PK and PK/PD models were developed separately and individual models were developed for each PD endpoint. The ability to use the original population models[12] and the re-estimated model parameters to predict rivaroxaban plasma concentrations and PD biomarkers in this subset of the ROCKET AF population was assessed. The new parameter estimates for the current AF population were used to generate the empirical Bayesian (individual) predictions for all observations. Prediction errors were computed to provide a measure of bias and precision by assessing the differences between the measured and predicted individual observations. Measured rivaroxaban observations were plotted against population and individual predictions. Based on the level of variability that was found in the previous analysis,[12] the model was determined to be acceptably accurate and precise if the median PE% and the median |PE|% are ≤|20|% and 40%, respectively. A visual predictive check was also conducted to determine the predictability of the model. Otherwise, changes to the structural components of the model were to be implemented to address the observed model misspecifications.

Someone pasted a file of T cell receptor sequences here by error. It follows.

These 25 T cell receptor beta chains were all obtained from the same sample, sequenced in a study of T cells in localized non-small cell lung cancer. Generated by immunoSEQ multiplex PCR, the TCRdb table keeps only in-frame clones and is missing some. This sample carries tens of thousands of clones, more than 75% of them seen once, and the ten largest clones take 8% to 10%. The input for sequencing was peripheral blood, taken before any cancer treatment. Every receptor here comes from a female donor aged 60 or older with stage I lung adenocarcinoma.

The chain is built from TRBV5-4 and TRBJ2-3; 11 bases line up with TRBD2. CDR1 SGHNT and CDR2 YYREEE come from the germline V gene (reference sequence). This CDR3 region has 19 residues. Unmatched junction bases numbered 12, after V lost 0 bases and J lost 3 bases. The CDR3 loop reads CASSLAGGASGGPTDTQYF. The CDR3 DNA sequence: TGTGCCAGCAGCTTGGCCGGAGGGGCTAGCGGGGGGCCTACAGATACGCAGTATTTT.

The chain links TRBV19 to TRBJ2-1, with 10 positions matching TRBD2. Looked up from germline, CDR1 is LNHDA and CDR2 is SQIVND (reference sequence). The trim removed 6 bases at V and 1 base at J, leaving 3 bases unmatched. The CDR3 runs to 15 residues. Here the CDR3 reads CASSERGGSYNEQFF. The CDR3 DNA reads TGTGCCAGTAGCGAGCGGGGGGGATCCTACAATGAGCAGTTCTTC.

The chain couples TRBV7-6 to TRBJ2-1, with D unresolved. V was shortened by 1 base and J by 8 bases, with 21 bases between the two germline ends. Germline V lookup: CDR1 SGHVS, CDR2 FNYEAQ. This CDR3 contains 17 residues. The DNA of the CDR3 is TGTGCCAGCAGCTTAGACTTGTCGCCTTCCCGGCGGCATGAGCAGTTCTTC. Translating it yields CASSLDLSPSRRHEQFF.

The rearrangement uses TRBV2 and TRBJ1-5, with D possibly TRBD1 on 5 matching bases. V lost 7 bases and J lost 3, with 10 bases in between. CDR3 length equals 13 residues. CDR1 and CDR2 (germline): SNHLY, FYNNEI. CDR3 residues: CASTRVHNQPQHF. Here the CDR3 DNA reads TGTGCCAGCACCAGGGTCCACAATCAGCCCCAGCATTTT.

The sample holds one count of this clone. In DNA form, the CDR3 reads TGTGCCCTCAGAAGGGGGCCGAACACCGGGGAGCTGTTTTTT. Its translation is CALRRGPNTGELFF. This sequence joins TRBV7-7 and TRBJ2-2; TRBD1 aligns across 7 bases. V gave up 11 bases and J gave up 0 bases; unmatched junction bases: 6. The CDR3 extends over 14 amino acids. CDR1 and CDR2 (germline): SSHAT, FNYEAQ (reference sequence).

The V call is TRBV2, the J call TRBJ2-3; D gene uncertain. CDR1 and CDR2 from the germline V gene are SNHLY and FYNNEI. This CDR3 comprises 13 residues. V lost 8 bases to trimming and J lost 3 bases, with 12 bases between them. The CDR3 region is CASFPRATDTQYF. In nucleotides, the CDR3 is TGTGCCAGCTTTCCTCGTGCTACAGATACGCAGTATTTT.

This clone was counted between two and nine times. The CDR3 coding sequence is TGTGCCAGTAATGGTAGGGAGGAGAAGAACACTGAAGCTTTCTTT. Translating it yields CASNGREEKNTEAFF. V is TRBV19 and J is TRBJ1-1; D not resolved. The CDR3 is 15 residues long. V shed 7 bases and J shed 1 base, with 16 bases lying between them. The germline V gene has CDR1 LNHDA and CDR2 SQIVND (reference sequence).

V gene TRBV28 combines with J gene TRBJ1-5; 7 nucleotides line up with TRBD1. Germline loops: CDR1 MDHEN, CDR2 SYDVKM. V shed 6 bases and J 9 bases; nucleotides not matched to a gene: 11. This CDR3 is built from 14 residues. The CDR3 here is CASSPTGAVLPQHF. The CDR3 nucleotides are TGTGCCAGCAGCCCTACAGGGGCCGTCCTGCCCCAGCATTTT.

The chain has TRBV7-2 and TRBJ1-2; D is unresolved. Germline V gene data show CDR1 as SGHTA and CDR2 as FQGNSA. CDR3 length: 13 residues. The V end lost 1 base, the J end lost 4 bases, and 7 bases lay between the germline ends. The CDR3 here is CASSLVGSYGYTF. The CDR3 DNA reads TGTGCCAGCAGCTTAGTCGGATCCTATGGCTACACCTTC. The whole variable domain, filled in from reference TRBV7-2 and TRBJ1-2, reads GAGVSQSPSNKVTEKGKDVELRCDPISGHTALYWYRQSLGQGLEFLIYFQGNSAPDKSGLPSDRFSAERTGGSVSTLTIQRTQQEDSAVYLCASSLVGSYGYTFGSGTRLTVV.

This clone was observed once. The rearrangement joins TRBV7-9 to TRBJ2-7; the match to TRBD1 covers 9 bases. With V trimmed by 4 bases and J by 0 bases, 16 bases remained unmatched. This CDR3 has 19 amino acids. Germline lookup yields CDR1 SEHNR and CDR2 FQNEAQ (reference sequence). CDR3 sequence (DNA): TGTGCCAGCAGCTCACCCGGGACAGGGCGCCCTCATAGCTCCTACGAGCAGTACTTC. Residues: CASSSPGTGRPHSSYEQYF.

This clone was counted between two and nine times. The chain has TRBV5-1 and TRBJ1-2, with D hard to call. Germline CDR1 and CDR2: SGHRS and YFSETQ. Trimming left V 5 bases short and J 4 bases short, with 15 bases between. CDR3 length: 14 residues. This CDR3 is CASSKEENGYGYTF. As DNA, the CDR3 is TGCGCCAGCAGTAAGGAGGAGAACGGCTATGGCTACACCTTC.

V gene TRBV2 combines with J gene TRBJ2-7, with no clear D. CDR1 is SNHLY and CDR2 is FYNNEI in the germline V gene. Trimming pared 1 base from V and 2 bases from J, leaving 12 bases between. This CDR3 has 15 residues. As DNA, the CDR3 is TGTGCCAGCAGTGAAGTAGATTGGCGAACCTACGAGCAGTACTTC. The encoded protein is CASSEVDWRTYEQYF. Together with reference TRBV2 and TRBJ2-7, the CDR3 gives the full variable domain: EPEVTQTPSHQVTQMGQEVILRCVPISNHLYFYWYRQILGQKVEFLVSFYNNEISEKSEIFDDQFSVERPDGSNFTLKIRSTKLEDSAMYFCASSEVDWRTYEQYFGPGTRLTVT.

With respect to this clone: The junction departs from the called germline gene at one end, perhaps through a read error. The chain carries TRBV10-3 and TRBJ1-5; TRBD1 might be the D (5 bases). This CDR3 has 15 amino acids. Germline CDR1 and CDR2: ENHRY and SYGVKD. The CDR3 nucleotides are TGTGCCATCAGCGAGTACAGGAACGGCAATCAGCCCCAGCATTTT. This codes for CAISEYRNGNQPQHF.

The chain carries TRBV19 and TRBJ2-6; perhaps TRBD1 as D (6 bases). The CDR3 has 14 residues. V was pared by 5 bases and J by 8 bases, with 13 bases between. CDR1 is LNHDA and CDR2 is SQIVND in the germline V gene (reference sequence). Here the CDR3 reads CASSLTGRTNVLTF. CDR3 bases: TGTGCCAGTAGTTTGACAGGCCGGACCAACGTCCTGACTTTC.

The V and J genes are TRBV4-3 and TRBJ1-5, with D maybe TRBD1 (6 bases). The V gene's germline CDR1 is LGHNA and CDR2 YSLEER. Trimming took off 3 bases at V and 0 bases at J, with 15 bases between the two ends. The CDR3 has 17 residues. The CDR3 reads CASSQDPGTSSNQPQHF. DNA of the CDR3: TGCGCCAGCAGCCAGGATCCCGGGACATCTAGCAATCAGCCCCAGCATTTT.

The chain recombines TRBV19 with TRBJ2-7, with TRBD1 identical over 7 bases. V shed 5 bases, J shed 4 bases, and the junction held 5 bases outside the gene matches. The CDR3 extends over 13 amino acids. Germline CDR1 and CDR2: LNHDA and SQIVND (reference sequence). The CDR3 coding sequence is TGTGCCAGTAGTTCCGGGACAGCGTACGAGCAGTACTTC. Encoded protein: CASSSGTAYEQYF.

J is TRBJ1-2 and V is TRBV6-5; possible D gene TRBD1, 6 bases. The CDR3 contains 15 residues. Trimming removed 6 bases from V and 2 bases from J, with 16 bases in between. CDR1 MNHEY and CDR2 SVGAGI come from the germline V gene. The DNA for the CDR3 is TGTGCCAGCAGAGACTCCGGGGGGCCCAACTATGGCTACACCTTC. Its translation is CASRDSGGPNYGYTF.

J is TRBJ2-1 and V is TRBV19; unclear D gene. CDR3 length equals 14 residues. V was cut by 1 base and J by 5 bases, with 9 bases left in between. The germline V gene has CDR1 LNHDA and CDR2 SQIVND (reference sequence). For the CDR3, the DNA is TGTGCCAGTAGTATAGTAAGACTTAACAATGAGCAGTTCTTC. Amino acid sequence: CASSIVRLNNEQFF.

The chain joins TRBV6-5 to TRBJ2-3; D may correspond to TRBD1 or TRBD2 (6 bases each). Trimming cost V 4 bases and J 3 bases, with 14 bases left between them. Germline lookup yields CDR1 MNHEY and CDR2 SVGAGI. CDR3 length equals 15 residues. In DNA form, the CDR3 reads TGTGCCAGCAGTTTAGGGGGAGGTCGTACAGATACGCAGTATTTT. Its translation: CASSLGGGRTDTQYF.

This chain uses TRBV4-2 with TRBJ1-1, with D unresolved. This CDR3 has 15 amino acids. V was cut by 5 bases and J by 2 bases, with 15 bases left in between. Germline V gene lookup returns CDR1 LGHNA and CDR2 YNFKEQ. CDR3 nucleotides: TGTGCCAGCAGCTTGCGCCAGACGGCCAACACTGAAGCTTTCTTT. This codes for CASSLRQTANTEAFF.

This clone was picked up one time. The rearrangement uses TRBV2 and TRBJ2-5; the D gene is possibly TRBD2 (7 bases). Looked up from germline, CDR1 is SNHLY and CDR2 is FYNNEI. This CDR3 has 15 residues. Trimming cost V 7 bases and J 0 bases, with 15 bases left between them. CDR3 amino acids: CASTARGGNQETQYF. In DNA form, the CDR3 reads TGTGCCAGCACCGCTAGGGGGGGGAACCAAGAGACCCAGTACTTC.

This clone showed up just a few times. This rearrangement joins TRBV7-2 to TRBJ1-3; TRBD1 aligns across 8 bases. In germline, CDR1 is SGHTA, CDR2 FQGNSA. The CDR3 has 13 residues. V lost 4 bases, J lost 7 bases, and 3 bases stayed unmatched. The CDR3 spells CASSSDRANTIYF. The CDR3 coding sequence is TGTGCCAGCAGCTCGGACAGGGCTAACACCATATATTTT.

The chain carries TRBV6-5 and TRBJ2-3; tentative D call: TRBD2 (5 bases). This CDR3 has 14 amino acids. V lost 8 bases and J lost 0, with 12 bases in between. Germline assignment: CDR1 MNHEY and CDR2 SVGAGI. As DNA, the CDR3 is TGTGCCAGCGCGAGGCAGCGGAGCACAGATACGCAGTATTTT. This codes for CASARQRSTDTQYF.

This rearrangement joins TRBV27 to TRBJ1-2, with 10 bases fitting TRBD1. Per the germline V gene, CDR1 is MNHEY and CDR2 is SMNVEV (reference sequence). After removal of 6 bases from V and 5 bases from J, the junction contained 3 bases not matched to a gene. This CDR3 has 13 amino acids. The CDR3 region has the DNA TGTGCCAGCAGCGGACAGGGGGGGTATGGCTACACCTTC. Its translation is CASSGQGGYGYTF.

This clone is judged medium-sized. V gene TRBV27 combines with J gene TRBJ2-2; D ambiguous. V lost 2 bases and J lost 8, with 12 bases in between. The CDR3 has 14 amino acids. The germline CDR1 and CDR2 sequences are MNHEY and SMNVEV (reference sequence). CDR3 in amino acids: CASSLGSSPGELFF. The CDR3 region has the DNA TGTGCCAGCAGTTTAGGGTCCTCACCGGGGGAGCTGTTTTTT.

The prediction-corrected visual predictive check (pcVPC), suggested by Bergstrand[16] as a new tool for diagnosing non-linear mixed-effect models, was used and implemented in R (www.r-project.org) with XPOSE4 (www.xpose.sf.net) from 1,000 simulations performed in NONMEM7 using PsN-toolkit software (http://psn.sourceforge.net). The XPOSE4 library (version 4.3.2) was implemented in R (version 2.12.2; R Foundation for Statistical Computing, Vienna, Austria).[17] pcVPC figures were generated using Perl-Speaks-NONMEM (PsN version 3.2.12).[18] Diagnostic plots, including standard goodness-of-fit plots and graphical assessment of the distribution of conditional weighted residuals (CWRES) were also employed to establish whether the PK and PK/PD models were adequate for describing the current dataset.